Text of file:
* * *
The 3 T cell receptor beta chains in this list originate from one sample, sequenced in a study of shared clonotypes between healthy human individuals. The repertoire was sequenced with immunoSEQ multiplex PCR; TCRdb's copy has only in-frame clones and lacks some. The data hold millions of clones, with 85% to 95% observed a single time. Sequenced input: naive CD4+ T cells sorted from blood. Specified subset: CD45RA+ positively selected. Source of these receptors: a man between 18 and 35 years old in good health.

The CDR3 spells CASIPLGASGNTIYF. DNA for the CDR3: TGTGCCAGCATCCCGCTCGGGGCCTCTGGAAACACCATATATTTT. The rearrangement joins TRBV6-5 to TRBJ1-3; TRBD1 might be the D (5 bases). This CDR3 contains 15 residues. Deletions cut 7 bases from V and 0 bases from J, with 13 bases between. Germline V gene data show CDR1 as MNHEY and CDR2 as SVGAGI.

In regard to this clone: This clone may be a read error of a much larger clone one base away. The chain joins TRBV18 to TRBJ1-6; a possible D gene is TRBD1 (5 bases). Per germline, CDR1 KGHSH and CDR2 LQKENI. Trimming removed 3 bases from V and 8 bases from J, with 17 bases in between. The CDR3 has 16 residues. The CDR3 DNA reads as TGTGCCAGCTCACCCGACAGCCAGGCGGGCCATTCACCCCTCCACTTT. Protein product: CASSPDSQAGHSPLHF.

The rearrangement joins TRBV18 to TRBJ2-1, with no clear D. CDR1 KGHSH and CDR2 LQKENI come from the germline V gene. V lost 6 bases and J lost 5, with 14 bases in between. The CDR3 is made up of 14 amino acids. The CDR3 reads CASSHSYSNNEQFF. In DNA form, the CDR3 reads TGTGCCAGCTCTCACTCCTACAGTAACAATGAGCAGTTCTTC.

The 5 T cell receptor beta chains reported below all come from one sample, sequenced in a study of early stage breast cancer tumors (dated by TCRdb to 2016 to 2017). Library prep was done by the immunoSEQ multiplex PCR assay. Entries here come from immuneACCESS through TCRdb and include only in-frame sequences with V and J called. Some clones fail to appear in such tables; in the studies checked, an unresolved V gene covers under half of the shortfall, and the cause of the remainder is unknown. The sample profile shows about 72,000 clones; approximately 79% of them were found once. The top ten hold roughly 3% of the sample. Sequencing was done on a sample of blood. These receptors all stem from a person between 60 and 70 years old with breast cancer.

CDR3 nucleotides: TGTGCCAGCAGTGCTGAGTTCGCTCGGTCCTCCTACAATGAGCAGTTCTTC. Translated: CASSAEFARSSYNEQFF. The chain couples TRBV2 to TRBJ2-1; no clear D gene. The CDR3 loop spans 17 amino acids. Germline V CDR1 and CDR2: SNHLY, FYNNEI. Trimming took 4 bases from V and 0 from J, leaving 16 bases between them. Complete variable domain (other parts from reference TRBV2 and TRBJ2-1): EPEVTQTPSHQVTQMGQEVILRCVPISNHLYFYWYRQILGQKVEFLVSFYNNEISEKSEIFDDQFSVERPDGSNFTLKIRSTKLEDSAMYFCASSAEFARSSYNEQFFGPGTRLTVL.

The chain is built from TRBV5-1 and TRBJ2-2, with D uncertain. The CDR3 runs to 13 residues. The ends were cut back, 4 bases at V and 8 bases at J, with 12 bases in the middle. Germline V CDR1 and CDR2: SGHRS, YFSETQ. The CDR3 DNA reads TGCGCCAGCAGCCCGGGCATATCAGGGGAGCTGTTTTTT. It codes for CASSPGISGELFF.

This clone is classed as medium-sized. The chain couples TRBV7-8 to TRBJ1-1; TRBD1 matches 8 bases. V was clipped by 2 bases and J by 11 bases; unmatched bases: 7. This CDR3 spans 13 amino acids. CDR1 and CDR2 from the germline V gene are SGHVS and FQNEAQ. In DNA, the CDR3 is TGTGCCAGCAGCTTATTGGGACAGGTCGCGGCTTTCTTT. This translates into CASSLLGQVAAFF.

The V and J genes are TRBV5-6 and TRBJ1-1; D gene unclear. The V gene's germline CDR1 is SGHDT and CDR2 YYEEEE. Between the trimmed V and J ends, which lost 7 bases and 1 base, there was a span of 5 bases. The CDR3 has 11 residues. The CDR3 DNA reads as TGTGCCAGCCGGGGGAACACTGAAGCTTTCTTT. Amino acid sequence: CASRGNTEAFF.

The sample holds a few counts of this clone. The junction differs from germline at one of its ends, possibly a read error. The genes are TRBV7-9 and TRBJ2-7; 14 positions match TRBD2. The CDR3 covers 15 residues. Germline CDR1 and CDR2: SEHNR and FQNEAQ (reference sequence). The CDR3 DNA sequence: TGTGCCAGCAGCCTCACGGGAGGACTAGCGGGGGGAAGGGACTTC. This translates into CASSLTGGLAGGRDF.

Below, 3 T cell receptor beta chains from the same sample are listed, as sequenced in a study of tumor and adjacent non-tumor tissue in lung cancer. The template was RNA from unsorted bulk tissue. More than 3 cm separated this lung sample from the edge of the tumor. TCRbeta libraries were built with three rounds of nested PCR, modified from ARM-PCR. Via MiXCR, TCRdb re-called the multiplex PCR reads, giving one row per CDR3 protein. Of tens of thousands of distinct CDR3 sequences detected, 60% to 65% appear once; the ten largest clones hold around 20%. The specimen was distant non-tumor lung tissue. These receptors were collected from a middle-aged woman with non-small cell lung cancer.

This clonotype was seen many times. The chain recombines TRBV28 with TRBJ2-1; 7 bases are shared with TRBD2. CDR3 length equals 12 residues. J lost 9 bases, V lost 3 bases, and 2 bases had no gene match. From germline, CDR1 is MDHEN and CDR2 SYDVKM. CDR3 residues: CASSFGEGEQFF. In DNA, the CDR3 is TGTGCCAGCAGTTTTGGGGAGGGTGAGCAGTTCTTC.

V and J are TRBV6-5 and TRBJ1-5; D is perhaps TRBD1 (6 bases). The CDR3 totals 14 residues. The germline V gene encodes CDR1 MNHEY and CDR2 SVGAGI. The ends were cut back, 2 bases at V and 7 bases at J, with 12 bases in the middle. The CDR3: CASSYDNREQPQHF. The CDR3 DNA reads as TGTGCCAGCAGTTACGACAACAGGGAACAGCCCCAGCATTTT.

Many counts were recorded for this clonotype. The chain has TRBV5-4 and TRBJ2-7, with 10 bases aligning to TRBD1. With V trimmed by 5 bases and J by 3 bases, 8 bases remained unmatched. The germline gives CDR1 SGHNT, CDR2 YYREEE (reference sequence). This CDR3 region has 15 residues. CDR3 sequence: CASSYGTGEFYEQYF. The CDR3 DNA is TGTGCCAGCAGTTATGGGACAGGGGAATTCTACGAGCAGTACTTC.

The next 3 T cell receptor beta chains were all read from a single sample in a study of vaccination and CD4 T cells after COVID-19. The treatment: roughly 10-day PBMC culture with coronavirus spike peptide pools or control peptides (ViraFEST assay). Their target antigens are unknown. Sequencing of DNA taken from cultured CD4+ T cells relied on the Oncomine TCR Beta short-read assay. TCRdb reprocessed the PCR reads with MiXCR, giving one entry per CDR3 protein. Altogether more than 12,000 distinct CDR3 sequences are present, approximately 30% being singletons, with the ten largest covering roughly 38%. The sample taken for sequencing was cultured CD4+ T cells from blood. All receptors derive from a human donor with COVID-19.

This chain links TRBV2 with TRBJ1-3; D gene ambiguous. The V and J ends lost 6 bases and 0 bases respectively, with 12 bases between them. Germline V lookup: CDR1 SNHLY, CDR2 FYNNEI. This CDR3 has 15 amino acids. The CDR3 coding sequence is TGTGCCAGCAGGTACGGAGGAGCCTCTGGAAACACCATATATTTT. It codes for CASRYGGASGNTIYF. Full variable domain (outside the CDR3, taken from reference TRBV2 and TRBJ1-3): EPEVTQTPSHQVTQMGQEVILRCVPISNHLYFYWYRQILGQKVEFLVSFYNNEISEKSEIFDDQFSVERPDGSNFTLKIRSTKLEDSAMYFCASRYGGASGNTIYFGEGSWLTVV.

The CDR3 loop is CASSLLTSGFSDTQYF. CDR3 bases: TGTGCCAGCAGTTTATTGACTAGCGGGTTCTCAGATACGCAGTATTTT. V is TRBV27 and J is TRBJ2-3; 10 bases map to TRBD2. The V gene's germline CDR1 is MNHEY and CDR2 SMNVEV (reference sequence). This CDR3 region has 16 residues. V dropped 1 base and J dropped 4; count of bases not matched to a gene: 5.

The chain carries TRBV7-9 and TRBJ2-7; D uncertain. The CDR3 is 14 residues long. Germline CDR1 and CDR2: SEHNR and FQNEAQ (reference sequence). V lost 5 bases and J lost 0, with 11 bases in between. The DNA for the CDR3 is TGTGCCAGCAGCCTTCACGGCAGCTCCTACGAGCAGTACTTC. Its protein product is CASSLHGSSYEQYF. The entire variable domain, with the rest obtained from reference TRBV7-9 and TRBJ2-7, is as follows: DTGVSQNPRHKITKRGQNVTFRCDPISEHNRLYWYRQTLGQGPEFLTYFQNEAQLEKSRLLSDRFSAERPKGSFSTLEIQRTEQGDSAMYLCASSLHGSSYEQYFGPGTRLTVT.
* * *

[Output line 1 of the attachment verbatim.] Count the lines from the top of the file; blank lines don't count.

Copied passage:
The 3 T cell receptor beta chains in this list originate from one sample, sequenced in a study of shared clonotypes between healthy human individuals. The repertoire was sequenced with immunoSEQ multiplex PCR; TCRdb's copy has only in-frame clones and lacks some. The data hold millions of clones, with 85% to 95% observed a single time. Sequenced input: naive CD4+ T cells sorted from blood. Specified subset: CD45RA+ positively selected. Source of these receptors: a man between 18 and 35 years old in good health.